'Number of interested parties' considering taking over Doncaster's St James' Baths for redevelopment

A number of ‘interested developers’ are looking into taking over St James’ Baths in Waterdale, it’s understood.

Friday, 4th February 2022, 2:04 pm

The Local Democracy Reporting Service has been told that three serious parties are in the process of drawing up business proposals in order to take over the dilapidated building in the town centre.

The three firms are said to be all leisure, fitness and spa-type companies which is in line with what the council wants the building to eventually become.

The Local Democracy Service has asked DMBC officials if any of the proposals will be restoring the swimming pool.

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St James' Baths as it used to look

But there are concerns from some council bosses that the developers could be put off due to the amount of the work the building will need to bring it back up to scratch.

This is despite £4.7 million being secured through the Government’s Levelling Up Fund.

A council source said: “We’re hoping something comes to fruition with a concrete proposal later this month. This is vital for the council to get this building up and running again.

“The vision is that people could spend a full day hopping from the baths, cinema, CAST and the museum and library in one day – that would massively boost the town centre’s offer.”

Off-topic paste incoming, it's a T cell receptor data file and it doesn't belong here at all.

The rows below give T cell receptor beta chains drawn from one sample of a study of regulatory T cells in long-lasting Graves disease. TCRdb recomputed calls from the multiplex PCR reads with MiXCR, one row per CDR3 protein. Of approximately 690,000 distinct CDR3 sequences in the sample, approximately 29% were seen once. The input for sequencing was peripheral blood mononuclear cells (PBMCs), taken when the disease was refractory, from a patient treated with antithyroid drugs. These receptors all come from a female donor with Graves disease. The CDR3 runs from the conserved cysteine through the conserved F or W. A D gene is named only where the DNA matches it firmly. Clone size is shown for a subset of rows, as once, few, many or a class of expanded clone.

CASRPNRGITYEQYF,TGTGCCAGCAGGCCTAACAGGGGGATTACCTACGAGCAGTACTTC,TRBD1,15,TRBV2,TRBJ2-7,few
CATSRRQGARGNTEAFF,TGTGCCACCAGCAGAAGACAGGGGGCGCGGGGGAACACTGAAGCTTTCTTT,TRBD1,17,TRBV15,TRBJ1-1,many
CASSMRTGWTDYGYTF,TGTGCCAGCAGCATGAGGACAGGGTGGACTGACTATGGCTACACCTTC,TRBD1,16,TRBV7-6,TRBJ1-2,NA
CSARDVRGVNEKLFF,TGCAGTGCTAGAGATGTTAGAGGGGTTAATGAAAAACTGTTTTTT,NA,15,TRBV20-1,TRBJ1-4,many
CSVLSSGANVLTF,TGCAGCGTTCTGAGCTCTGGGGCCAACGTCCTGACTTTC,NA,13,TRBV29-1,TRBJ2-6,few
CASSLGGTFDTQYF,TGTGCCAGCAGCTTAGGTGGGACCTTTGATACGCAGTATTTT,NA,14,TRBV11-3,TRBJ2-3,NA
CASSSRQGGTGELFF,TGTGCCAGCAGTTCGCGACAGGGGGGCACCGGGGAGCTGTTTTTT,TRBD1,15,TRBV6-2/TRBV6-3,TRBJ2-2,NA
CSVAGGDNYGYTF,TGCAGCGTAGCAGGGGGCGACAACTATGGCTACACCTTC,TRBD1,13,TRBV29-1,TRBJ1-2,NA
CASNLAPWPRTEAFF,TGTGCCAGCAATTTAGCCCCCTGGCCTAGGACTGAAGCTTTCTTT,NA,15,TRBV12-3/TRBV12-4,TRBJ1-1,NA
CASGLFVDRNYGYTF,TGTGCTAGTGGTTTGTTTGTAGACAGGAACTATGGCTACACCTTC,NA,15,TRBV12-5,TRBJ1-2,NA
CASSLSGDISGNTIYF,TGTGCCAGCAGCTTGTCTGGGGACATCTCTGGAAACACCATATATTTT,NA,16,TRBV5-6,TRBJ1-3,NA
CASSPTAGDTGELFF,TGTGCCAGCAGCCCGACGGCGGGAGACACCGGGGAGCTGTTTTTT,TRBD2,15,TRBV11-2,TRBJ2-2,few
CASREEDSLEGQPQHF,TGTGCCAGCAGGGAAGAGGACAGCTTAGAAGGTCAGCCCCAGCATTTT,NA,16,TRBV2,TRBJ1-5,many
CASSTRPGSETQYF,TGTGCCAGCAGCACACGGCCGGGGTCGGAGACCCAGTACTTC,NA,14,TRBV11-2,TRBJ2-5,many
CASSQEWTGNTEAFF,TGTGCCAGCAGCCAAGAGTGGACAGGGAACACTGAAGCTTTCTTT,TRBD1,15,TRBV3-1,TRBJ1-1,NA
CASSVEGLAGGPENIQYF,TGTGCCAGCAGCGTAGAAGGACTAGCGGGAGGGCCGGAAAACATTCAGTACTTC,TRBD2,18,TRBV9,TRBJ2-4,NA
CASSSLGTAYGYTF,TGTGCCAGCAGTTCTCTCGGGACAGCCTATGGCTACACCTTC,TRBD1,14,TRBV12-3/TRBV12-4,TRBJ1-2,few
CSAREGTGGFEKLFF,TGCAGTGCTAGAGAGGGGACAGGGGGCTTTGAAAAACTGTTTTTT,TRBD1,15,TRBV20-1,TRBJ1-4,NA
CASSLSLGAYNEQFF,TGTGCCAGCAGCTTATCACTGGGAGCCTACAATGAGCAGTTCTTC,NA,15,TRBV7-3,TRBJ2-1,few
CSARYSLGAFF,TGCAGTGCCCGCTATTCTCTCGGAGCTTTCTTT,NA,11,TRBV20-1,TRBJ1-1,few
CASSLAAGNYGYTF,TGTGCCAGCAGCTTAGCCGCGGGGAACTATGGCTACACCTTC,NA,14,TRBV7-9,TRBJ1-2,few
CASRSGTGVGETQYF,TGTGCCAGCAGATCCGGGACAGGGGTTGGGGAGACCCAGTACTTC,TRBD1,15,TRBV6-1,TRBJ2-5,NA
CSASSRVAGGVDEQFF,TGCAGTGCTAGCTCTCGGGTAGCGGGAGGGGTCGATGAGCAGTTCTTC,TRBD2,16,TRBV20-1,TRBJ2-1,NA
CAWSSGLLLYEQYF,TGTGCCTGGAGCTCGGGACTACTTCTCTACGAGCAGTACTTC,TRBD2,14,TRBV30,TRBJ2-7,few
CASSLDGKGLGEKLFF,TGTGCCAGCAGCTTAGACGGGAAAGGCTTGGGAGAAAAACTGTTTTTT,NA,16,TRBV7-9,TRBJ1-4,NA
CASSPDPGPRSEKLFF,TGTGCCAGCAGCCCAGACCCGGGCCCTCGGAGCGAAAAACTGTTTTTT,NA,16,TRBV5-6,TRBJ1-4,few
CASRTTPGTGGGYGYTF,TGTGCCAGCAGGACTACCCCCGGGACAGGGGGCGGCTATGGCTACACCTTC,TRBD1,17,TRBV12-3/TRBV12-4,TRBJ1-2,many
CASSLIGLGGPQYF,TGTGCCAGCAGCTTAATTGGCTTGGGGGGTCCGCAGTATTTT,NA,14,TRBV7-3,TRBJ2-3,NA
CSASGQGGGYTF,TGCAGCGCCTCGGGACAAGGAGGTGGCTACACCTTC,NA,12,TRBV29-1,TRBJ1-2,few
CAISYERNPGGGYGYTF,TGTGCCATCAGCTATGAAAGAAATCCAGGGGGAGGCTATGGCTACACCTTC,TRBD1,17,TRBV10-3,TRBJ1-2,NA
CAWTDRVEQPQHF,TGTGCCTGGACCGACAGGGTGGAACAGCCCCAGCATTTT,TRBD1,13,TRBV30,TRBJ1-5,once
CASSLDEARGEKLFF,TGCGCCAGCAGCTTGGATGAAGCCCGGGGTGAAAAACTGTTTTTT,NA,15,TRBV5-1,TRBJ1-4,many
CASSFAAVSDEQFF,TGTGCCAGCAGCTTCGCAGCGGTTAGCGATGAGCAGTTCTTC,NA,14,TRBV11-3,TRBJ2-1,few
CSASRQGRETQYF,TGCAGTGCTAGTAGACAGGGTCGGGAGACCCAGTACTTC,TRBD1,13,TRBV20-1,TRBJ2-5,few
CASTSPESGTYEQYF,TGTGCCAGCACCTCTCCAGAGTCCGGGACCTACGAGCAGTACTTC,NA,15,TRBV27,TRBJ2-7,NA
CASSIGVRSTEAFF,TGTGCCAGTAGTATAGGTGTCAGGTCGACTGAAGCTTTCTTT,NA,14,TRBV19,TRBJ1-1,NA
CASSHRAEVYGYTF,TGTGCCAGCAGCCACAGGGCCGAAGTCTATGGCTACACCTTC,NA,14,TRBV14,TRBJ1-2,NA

The building has been closed to the public since 2013. In 2018, it suffered a roof collapse and interim repairs had to be made at the cost to the council for a flat roof over the Turkish baths.

A comprehensive structural investigation was carried out to identify the true extent of the problems.

The building was put up for sale in 2019 by Doncaster Council but no bidders came forward.

The site was officially opened in 1932 and its swimming pool hall was designed so it could be converted into a concert and dance venue.

During the winter months, the pool was covered with a sprung maple floor enabling the hall to hold about 1,500 people.

With a stage at one end and a projection box for films, the building was used as a venue for many performers including The Beatles who played a gig in the 1960s.

It also included Turkish and Russian baths in the basement with mosaic floor and wall tiling and a drinking fountain. The original baths remain largely as they were when built over 80 years ago.